I’m sorry my current blog format does not show comments. I hope that you click on the comment button to read what others are saying. In case you didn’t see this comment from Amos, I wanted to share it. Full of some good reminders, thanks Amos!
It’s helpful to me to remember this: Circles are amazingly resilient, and their power to connect can overcome most of our unskillful actions as keepers. I have been very frustrated in the past when observing circle keepers doing things in some “wrong” way—but then, when I listened considered the outcomes of the circle, I had the sense that things worked out just fine; when this happens I think “what do I know?”. Certainly the circle knows better than I do.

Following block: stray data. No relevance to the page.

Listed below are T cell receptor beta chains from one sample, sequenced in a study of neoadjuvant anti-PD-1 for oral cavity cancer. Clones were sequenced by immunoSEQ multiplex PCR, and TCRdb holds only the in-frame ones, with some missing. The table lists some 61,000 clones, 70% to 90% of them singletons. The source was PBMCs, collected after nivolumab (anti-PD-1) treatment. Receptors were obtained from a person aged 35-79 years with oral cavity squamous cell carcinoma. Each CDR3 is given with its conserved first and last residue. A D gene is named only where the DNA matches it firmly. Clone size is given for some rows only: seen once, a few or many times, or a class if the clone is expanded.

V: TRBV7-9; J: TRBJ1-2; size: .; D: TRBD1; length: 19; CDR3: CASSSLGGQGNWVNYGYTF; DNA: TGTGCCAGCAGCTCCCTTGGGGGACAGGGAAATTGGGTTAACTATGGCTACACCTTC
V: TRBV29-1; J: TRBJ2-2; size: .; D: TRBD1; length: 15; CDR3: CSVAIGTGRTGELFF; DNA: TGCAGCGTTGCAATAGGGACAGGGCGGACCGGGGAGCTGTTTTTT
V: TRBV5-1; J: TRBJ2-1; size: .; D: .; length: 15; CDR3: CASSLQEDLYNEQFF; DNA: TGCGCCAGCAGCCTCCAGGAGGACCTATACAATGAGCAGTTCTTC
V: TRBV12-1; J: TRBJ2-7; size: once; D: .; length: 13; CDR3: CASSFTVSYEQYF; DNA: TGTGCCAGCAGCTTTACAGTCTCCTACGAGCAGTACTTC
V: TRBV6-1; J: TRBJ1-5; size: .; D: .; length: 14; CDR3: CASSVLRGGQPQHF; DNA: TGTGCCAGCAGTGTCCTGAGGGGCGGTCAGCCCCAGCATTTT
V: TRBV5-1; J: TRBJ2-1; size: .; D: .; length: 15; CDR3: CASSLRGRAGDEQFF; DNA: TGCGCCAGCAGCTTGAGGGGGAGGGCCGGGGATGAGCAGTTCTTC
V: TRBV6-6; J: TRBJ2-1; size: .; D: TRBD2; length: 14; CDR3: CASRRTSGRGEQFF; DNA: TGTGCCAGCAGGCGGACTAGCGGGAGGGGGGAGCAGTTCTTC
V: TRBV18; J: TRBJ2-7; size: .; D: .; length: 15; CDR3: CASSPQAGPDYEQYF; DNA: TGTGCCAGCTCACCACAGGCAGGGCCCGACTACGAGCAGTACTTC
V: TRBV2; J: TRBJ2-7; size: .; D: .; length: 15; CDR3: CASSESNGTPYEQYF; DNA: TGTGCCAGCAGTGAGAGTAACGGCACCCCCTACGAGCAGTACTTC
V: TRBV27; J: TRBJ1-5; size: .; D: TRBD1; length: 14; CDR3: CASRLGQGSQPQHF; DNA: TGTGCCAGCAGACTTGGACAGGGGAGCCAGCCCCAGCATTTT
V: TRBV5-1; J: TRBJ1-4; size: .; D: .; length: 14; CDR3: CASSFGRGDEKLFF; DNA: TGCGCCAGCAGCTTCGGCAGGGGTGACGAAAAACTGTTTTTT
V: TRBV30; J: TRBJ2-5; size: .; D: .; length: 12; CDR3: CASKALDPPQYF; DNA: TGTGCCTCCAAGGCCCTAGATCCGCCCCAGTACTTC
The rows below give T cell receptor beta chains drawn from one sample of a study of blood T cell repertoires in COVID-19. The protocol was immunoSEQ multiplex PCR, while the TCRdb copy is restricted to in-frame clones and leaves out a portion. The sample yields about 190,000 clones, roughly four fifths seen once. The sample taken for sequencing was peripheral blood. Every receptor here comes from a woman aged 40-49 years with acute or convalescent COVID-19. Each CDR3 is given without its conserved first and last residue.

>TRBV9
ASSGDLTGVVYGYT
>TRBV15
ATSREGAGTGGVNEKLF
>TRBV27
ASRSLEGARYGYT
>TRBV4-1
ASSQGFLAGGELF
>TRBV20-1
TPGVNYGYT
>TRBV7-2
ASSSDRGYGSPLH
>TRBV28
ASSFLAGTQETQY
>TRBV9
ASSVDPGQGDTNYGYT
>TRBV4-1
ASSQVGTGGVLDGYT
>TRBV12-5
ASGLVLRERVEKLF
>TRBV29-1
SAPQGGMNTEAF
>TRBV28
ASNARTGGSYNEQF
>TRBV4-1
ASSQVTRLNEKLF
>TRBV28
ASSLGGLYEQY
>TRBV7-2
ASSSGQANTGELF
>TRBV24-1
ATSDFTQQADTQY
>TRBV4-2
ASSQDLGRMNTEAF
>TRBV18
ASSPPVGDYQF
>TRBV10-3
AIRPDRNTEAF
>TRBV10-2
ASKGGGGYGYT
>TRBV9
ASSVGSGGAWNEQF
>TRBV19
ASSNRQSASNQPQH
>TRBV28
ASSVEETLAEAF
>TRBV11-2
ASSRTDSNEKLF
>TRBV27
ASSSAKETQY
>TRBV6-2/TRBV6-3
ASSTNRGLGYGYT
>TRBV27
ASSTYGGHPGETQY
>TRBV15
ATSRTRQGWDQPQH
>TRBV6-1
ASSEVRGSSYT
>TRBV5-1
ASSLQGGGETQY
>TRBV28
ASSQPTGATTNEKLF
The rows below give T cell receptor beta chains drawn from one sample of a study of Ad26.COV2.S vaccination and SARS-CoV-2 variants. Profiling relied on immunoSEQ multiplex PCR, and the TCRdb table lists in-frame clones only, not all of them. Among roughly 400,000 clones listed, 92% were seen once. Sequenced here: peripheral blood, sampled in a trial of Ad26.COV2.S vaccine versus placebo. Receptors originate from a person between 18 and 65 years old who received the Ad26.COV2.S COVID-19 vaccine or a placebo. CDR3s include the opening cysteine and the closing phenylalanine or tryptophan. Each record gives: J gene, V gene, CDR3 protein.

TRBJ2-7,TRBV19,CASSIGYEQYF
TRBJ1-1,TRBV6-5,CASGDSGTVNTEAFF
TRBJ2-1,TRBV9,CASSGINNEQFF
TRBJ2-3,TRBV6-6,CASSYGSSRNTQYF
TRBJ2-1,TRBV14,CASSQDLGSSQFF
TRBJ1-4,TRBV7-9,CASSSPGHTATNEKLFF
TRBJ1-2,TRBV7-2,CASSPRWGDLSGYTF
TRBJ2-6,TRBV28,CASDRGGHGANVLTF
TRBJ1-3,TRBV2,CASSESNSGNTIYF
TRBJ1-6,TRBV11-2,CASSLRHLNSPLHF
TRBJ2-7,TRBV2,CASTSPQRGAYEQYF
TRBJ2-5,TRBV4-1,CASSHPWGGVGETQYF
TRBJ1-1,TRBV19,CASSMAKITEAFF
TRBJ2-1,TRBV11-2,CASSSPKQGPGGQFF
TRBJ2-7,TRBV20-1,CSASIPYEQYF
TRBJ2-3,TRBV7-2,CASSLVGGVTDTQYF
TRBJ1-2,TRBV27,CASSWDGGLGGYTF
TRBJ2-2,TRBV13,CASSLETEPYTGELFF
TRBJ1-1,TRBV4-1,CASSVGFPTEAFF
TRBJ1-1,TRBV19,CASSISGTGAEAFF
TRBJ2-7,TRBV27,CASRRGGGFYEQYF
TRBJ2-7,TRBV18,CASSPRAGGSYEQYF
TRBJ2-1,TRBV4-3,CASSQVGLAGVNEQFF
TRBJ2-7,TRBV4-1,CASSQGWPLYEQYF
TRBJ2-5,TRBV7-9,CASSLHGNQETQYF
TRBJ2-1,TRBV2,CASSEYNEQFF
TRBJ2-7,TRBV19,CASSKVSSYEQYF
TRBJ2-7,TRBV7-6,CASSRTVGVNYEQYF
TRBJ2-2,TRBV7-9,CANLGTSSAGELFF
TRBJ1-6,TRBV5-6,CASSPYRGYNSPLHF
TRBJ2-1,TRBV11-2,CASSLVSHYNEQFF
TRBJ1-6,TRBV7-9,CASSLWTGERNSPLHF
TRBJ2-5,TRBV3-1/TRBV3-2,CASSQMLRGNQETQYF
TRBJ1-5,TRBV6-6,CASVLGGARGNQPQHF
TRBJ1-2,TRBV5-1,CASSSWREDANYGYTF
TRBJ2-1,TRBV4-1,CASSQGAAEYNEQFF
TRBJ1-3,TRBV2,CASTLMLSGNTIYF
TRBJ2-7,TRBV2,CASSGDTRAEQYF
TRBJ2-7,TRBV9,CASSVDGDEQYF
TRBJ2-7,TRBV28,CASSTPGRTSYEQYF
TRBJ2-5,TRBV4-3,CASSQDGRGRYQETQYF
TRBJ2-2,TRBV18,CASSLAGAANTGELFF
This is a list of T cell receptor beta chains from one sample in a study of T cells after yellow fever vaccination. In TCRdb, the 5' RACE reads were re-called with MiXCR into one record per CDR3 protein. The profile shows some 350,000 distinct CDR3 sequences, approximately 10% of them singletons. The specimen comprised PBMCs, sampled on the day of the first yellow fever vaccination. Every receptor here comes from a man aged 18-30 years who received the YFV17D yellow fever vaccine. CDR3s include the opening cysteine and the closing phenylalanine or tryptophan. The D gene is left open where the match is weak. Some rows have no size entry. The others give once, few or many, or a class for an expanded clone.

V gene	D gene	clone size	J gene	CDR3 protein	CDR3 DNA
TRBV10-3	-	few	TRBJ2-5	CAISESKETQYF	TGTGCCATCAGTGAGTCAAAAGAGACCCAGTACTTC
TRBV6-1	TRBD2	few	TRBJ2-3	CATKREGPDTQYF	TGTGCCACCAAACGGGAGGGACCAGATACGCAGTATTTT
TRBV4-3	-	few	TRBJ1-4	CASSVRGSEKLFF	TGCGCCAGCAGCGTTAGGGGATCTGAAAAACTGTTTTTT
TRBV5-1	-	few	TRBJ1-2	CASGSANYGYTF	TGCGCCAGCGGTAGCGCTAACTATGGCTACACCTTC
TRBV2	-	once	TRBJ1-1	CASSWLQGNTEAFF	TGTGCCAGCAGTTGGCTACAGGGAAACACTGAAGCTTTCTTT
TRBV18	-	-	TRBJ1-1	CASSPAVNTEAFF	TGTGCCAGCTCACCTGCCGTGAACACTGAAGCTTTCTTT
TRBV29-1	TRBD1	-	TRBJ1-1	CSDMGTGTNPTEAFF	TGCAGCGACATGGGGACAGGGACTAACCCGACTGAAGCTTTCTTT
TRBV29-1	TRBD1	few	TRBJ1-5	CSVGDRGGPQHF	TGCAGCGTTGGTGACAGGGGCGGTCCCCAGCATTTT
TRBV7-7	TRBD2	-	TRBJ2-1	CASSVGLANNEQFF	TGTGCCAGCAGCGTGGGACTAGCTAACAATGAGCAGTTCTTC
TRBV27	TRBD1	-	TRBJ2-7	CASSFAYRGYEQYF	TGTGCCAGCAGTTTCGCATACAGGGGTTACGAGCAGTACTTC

I personally feel that there are a set of specific skills and behaviors for circle keepers to cultivate, and the more effectively these are applied the deeper the circle goes. But even more important than a catologue of the right ways to do things is the principle of congruence: the circle works best when we keep in a way that is true and authentic for who we are. So, for example, I don’t use native american paraphernalia; it just isn’t me. But also I notice when things change for me over time; not so long ago it “wasn’t me” to invite participants to contribute to creating a center for the circle. But having experienced the power of doing so as a member of a circle, I “got it”– and now do so routinely and authentically. This points out another important aspect of keeping circles: also participate on a regular basis in circle where you are not the keeper. Both sides of the experience are potent and wonderful.